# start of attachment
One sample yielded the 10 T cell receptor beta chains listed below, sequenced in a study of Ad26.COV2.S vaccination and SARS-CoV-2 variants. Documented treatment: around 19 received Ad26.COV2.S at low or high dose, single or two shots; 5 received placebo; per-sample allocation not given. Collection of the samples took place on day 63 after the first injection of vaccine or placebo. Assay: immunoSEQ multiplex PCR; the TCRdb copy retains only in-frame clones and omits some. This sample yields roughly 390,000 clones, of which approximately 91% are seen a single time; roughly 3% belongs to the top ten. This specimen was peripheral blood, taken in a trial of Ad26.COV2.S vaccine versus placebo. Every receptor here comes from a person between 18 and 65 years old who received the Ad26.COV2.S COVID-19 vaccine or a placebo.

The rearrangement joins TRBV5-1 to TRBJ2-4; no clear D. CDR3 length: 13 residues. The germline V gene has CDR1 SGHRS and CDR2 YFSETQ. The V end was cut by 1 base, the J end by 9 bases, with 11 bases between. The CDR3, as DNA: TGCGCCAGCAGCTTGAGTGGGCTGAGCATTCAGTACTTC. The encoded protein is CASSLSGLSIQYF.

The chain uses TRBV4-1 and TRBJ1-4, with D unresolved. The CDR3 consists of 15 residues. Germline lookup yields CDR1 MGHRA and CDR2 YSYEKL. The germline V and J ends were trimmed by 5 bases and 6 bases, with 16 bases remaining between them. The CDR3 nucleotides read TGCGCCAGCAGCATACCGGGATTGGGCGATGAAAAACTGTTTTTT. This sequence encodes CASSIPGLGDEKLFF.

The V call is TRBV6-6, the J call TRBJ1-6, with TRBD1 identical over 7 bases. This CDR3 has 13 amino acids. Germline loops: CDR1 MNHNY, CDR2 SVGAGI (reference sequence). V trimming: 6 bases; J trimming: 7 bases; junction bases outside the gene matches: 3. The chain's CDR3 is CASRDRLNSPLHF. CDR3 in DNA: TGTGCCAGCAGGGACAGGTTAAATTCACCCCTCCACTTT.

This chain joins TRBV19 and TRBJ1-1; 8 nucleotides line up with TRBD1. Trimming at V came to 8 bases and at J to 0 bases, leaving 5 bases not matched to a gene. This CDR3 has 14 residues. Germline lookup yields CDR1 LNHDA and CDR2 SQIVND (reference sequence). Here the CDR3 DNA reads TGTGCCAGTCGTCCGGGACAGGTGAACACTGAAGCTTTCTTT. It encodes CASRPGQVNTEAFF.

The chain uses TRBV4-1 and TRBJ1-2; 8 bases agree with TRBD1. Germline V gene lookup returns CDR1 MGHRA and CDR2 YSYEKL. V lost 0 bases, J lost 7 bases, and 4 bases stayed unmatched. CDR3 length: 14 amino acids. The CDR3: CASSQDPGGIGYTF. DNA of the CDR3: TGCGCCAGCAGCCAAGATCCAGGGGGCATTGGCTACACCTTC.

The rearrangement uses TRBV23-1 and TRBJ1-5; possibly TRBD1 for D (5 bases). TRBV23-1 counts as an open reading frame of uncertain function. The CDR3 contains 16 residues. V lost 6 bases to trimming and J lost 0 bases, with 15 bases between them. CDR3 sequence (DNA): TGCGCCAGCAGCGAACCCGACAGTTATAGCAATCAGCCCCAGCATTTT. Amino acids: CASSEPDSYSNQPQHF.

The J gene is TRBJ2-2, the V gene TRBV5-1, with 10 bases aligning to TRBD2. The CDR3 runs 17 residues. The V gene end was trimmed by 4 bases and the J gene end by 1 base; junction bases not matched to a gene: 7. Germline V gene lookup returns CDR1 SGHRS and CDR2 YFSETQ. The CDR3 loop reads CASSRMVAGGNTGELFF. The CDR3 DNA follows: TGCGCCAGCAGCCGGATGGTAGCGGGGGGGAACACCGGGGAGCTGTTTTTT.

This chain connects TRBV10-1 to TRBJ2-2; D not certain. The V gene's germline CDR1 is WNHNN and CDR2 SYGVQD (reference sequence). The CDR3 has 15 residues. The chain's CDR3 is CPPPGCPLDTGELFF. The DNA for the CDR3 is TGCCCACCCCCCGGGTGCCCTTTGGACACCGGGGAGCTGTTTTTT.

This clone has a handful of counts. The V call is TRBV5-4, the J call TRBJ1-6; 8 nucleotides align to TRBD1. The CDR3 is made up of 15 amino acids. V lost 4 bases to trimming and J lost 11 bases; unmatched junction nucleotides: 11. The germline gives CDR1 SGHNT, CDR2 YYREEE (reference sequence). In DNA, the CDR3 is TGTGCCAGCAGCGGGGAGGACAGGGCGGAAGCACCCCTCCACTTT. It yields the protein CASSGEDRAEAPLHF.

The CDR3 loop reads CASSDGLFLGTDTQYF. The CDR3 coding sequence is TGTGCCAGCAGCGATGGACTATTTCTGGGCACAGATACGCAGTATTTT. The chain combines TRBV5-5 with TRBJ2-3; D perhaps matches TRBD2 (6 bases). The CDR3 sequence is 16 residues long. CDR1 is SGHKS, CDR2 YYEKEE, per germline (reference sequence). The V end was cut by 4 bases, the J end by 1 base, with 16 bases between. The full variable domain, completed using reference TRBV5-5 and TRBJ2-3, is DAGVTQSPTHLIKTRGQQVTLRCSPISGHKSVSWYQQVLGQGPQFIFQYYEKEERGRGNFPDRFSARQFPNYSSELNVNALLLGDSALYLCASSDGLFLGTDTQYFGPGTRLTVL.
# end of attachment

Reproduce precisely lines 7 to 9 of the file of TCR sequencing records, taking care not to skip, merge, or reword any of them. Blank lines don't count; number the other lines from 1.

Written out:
The rearrangement uses TRBV23-1 and TRBJ1-5; possibly TRBD1 for D (5 bases). TRBV23-1 counts as an open reading frame of uncertain function. The CDR3 contains 16 residues. V lost 6 bases to trimming and J lost 0 bases, with 15 bases between them. CDR3 sequence (DNA): TGCGCCAGCAGCGAACCCGACAGTTATAGCAATCAGCCCCAGCATTTT. Amino acids: CASSEPDSYSNQPQHF.

The J gene is TRBJ2-2, the V gene TRBV5-1, with 10 bases aligning to TRBD2. The CDR3 runs 17 residues. The V gene end was trimmed by 4 bases and the J gene end by 1 base; junction bases not matched to a gene: 7. Germline V gene lookup returns CDR1 SGHRS and CDR2 YFSETQ. The CDR3 loop reads CASSRMVAGGNTGELFF. The CDR3 DNA follows: TGCGCCAGCAGCCGGATGGTAGCGGGGGGGAACACCGGGGAGCTGTTTTTT.

This chain connects TRBV10-1 to TRBJ2-2; D not certain. The V gene's germline CDR1 is WNHNN and CDR2 SYGVQD (reference sequence). The CDR3 has 15 residues. The chain's CDR3 is CPPPGCPLDTGELFF. The DNA for the CDR3 is TGCCCACCCCCCGGGTGCCCTTTGGACACCGGGGAGCTGTTTTTT.